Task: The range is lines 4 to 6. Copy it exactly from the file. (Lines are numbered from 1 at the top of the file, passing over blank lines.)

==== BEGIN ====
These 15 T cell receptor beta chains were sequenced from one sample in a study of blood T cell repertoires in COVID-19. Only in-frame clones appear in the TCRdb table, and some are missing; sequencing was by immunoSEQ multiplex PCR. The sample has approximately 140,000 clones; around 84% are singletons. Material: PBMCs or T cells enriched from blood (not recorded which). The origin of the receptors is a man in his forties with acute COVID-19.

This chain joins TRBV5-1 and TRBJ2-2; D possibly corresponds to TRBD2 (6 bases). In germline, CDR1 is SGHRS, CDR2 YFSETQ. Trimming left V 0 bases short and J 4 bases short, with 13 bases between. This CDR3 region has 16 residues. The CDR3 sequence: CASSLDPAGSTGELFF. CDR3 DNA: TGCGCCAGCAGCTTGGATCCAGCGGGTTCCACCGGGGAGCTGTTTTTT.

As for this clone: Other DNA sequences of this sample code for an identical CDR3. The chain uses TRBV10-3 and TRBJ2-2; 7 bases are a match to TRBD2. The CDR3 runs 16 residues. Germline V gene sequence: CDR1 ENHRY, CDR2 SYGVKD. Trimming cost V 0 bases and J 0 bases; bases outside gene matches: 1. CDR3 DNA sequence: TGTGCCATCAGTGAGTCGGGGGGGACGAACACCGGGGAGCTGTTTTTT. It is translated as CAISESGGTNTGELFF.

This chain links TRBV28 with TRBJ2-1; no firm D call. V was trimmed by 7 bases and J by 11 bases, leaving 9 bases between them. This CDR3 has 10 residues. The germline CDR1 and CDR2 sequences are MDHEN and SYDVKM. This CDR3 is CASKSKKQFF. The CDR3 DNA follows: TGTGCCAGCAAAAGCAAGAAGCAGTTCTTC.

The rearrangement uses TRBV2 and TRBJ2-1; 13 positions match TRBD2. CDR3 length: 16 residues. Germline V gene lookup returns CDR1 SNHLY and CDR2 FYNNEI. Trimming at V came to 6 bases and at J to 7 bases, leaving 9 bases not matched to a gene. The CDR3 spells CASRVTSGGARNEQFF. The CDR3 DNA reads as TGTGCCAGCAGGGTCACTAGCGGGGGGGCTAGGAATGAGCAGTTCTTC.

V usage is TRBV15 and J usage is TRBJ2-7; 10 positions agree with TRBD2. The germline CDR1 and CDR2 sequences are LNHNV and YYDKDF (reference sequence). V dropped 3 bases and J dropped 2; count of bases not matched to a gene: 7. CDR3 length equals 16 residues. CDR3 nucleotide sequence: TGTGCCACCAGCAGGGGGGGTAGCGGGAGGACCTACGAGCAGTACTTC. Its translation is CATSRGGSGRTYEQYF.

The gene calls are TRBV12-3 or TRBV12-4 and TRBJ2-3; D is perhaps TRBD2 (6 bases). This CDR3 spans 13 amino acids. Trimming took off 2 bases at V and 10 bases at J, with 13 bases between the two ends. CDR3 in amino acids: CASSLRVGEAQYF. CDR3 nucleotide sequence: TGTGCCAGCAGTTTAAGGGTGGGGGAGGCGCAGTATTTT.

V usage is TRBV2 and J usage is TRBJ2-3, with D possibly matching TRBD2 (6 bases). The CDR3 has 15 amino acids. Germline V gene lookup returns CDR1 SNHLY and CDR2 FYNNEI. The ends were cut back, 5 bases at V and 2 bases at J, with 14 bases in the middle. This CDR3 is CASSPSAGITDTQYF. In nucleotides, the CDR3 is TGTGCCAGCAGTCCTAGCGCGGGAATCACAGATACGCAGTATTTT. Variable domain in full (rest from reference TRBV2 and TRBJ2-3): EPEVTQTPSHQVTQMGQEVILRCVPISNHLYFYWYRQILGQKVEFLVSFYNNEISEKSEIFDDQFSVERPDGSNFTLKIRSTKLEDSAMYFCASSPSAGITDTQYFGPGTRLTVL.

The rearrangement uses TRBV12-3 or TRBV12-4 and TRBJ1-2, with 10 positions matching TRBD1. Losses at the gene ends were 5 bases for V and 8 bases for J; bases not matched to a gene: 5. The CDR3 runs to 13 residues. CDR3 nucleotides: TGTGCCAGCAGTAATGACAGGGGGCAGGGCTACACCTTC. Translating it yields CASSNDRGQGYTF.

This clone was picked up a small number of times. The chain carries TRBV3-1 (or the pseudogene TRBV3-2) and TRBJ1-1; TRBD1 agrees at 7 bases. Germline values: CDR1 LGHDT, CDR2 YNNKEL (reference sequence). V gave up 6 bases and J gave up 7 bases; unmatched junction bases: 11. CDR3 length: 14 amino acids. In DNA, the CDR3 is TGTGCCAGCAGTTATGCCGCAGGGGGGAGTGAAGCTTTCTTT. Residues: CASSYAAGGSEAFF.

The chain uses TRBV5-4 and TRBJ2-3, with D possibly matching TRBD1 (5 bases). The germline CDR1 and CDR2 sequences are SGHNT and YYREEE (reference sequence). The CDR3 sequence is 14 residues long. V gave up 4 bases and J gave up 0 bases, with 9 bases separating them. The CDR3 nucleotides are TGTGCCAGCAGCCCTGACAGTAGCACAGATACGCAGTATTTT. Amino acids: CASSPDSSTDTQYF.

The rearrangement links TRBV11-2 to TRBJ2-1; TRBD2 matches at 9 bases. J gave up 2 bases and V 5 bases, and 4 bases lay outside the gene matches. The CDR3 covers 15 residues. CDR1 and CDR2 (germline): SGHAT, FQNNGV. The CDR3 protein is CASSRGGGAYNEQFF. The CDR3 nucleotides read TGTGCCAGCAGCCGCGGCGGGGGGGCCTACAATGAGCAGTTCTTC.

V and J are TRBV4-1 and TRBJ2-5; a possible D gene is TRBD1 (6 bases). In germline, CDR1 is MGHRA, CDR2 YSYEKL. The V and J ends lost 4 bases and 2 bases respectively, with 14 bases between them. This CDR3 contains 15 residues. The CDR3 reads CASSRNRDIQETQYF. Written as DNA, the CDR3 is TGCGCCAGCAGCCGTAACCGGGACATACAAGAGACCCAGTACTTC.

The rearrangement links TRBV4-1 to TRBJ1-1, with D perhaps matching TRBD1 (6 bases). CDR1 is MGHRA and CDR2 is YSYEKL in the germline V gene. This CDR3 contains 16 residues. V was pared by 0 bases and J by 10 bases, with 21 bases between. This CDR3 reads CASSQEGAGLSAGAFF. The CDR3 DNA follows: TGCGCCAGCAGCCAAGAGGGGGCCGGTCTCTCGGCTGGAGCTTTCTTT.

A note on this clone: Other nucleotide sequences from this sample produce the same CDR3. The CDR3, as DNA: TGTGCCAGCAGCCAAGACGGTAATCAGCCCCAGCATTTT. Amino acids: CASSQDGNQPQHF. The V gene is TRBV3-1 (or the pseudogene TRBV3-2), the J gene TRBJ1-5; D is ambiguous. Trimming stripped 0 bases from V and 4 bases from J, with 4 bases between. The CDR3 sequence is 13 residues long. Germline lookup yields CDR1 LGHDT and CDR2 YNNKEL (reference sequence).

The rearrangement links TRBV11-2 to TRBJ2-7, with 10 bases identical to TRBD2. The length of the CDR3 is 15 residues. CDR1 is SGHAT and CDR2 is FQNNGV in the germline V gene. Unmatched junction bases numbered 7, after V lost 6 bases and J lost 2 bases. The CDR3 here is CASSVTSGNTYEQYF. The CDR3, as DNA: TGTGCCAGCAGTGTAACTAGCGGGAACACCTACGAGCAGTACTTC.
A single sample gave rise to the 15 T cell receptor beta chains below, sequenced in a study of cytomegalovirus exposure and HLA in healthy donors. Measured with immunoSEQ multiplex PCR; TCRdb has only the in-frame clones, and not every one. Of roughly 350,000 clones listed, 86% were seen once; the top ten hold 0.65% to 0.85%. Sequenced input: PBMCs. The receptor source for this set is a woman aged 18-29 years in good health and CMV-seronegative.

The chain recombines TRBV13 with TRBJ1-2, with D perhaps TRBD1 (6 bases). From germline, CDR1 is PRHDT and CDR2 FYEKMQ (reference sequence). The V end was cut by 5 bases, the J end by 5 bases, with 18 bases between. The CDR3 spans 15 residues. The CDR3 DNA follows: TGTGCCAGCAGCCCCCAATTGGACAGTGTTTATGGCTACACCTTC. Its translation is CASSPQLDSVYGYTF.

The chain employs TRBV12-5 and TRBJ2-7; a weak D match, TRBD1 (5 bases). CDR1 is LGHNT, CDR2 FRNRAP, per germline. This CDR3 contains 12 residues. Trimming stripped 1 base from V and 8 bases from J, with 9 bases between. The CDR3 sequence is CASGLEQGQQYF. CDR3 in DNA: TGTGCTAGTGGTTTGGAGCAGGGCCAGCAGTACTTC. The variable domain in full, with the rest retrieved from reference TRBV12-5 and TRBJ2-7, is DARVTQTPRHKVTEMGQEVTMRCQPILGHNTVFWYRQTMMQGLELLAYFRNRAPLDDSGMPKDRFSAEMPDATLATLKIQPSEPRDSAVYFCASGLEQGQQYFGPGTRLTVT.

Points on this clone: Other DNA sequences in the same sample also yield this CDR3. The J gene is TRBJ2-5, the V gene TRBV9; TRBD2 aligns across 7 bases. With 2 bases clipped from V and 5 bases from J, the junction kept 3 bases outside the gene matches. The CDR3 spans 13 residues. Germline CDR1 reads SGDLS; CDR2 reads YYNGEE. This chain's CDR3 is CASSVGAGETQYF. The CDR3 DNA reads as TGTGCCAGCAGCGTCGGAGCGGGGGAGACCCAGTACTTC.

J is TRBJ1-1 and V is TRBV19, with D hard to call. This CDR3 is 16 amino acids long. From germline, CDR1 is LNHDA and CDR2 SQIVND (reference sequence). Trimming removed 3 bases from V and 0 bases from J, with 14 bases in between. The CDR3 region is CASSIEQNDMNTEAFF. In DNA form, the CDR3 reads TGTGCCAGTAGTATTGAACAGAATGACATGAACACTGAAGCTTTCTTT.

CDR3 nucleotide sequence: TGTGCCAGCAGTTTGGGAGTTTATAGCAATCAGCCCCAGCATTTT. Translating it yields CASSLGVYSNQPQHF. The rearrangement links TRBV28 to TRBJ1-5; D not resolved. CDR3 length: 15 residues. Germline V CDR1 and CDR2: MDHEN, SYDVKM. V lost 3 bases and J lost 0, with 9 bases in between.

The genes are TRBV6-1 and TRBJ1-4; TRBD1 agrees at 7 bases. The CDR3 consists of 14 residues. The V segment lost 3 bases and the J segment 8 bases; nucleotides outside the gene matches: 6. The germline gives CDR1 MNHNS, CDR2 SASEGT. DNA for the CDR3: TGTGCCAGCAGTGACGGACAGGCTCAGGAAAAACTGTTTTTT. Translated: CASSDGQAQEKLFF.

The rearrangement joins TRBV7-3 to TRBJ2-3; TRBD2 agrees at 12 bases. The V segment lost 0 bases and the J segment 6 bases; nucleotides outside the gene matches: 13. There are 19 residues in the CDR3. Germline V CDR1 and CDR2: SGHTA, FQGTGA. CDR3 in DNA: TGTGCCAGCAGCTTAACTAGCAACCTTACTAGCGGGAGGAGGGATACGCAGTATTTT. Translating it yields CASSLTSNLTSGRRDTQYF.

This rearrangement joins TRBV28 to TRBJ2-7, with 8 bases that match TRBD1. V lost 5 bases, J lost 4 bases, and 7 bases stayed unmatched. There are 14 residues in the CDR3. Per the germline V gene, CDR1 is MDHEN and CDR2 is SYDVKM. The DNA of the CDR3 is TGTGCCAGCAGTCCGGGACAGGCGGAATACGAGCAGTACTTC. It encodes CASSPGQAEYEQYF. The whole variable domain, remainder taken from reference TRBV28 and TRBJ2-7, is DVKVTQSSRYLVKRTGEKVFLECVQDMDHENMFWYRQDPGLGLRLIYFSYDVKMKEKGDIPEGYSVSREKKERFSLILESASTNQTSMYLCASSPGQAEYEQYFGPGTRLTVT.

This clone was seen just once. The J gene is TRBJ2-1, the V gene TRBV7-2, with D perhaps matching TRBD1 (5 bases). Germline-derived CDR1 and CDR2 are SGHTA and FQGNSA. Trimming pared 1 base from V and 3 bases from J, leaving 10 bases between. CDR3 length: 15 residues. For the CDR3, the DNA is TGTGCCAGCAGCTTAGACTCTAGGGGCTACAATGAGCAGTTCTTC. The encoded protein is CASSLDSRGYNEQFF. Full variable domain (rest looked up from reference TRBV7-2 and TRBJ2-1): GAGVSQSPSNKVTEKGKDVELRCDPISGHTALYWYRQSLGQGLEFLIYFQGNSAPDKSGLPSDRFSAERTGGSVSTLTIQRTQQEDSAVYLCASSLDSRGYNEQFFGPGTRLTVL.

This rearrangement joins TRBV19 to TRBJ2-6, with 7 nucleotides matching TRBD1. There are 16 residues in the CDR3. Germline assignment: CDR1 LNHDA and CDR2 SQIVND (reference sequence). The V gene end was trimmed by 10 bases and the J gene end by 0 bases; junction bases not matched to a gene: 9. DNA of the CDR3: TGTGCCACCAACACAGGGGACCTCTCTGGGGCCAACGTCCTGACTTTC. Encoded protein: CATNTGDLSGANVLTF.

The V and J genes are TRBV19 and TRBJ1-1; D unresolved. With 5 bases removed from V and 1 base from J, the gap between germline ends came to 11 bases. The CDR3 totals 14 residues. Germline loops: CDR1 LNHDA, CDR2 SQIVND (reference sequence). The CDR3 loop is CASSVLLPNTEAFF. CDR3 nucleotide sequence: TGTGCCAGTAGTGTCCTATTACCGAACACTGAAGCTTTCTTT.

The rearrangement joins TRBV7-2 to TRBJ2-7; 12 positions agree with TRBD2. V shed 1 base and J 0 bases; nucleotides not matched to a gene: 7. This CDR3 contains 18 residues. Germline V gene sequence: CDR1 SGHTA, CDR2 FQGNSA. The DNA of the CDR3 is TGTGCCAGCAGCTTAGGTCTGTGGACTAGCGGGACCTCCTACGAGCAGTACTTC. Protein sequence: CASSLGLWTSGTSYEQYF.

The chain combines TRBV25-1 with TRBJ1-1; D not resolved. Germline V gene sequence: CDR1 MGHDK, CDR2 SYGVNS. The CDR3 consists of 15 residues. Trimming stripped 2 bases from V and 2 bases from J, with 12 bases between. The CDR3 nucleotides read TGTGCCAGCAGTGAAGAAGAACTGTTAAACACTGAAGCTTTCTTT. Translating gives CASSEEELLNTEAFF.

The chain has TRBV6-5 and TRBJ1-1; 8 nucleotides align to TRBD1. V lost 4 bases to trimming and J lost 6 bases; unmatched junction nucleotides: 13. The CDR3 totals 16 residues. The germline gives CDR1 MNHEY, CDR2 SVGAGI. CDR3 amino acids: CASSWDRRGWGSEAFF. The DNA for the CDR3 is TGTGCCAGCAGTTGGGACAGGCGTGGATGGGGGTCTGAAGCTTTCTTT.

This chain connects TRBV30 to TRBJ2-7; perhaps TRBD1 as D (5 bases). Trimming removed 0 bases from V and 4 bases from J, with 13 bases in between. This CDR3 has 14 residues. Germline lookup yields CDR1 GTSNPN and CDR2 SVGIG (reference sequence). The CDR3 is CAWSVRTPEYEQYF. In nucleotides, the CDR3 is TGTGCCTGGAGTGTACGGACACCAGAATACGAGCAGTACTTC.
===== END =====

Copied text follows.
This chain links TRBV28 with TRBJ2-1; no firm D call. V was trimmed by 7 bases and J by 11 bases, leaving 9 bases between them. This CDR3 has 10 residues. The germline CDR1 and CDR2 sequences are MDHEN and SYDVKM. This CDR3 is CASKSKKQFF. The CDR3 DNA follows: TGTGCCAGCAAAAGCAAGAAGCAGTTCTTC.

The rearrangement uses TRBV2 and TRBJ2-1; 13 positions match TRBD2. CDR3 length: 16 residues. Germline V gene lookup returns CDR1 SNHLY and CDR2 FYNNEI. Trimming at V came to 6 bases and at J to 7 bases, leaving 9 bases not matched to a gene. The CDR3 spells CASRVTSGGARNEQFF. The CDR3 DNA reads as TGTGCCAGCAGGGTCACTAGCGGGGGGGCTAGGAATGAGCAGTTCTTC.

V usage is TRBV15 and J usage is TRBJ2-7; 10 positions agree with TRBD2. The germline CDR1 and CDR2 sequences are LNHNV and YYDKDF (reference sequence). V dropped 3 bases and J dropped 2; count of bases not matched to a gene: 7. CDR3 length equals 16 residues. CDR3 nucleotide sequence: TGTGCCACCAGCAGGGGGGGTAGCGGGAGGACCTACGAGCAGTACTTC. Its translation is CATSRGGSGRTYEQYF.